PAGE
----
I first heard about Thy Neighbor’s Wife when watching Netflix’s Voyeur, a documentary about author Gay Talese and a man who’d bought a motel solely so he could peep on the activities of those renting rooms. I found Voyeur fascinating, and so when I came across this on offer, I thought I’d give it a go.
Thy Neighbor’s Wife is a big, fat book, delving into the sexual mores of the American public, and the efforts of lawmakers to govern these, from the mid-twentieth century up until the seventies (before the spectre of AIDS). Talese charts the changing attitudes and some of the people challenging them – whether they were wife swappers, publishers, adulterers, club owners, sex gurus, lawyers, and so on – as American society swung from uptight and puritanical to permissive and free thinking, and back again (and so on, and so on). Talese does a good job of immersing you in his material, opening real windows into the lives and thoughts of his subjects, although at times this did lead to long stretches where it felt like I was reading a biography of Hugh Hefner – one of the people who clearly grabbed more of Talese’s interest, if not mine.
Instead I preferred the parts that dealt with the changing laws, and the arguments for those changes, although I did also find the sections on the gurus like John & Barbara Williamson, at whose houses and establishments people could come together and swap partners, fascinating from another perspective. I was interested to see how they went about recruiting and convincing people who seemed otherwise unsuited to that particular lifestyle to join them, as well as the reactions of the women in those partnerships in particular to these new arrangements (both women who were subjects, Barbara Williamson and recruit Judith Bullaro, spent nights alone sobbing whilst listening to their husbands sleep with other people, before emerging having apparently convinced themselves that they were up for it after all. I may be bringing my own biases to this – this would most likely unleash fury in me rather than a desire to fuck – but particularly in the case of Judith, I couldn’t help but feel that they weren’t perhaps being honest with themselves).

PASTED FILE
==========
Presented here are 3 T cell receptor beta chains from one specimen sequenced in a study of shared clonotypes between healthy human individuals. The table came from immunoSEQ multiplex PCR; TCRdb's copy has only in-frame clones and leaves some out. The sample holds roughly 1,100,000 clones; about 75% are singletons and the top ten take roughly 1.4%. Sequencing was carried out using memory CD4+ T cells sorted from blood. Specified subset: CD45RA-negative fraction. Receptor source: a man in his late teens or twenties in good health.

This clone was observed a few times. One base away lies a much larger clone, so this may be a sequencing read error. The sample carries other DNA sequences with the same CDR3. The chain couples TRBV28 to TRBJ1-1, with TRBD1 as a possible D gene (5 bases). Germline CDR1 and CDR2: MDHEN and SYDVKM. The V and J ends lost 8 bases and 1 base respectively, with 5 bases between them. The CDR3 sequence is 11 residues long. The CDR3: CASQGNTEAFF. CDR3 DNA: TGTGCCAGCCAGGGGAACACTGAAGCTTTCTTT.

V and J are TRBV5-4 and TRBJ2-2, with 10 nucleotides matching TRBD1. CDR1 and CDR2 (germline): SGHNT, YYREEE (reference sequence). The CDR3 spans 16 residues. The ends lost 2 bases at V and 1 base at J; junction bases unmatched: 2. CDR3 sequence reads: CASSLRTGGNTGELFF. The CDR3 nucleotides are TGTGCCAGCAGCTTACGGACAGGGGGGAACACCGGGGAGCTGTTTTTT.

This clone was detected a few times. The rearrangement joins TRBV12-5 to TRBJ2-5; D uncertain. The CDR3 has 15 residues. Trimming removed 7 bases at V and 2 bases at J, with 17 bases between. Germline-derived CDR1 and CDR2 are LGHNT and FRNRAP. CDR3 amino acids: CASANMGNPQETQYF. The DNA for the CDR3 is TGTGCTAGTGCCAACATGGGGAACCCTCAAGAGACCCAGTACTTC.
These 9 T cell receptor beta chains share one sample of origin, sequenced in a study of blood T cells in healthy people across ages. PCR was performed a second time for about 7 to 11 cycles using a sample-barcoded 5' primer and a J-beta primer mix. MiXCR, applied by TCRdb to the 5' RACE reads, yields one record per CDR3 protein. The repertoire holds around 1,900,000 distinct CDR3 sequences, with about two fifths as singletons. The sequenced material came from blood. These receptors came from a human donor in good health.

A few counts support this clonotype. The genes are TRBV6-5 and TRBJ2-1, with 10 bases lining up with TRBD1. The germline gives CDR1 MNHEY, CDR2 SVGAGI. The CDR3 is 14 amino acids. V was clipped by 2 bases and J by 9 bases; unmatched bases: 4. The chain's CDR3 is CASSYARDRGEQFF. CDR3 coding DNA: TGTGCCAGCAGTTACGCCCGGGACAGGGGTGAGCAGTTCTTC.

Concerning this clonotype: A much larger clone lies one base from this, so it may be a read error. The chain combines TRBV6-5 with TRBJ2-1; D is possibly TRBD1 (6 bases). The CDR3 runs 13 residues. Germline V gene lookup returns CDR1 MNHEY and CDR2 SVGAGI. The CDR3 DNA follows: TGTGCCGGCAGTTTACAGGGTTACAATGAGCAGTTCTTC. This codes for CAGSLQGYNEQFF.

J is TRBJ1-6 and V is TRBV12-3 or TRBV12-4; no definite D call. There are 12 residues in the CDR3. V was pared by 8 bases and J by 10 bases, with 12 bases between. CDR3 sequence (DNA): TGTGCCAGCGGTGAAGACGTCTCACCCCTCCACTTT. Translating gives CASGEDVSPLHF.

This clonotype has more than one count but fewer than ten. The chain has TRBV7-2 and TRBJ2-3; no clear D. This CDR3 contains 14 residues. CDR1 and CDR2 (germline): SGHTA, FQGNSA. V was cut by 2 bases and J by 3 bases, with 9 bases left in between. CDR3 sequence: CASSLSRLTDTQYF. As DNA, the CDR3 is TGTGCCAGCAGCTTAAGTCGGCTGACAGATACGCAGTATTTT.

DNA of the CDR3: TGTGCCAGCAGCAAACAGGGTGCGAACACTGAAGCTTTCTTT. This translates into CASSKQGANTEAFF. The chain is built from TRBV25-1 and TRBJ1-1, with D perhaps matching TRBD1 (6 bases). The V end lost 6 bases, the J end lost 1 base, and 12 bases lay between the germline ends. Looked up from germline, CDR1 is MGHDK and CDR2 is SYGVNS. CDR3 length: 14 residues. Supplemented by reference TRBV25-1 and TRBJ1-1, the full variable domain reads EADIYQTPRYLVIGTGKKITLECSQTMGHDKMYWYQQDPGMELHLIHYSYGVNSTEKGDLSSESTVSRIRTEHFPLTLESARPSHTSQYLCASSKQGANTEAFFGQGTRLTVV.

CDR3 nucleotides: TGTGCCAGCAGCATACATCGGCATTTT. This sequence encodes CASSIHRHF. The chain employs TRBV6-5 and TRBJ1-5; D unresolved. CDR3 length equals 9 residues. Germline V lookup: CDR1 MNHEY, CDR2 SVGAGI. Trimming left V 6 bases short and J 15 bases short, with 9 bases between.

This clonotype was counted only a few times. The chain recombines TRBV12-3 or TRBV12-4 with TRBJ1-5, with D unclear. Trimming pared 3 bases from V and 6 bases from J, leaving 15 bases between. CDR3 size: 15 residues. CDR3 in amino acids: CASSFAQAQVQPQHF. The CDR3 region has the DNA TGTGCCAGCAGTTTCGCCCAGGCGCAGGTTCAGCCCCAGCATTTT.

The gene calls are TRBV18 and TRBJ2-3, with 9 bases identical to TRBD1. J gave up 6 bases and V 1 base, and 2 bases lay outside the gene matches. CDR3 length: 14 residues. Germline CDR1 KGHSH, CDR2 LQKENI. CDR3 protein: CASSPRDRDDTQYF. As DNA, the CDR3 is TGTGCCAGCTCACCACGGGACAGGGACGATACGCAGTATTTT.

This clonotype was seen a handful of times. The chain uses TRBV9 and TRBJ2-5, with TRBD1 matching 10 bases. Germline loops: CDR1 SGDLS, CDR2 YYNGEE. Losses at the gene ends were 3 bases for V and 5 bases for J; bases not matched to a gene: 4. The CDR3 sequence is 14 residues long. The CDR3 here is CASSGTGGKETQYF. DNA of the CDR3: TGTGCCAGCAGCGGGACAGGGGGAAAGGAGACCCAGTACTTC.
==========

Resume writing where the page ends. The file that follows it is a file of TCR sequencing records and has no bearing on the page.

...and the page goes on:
For a book purporting to look over the whole gamut of American sexuality, I did find that Thy Neighbor’s Wife had some rather large, glaring holes. It concentrates solely on the experiences of white, straight Americans, and when looking at sex workers goes no further than models, actresses and masseuses. If you’re going to claim to shine a light on American sex lives, then omitting every person of colour, anyone who enjoys the same sex, and anyone who solicits sex outside of a massage parlour, is a handicap that is too large to be ignored.
So, while Talese got points for his writing (which I really did enjoy), he gets them docked for failing to realise that America is and was so much more than white and straight.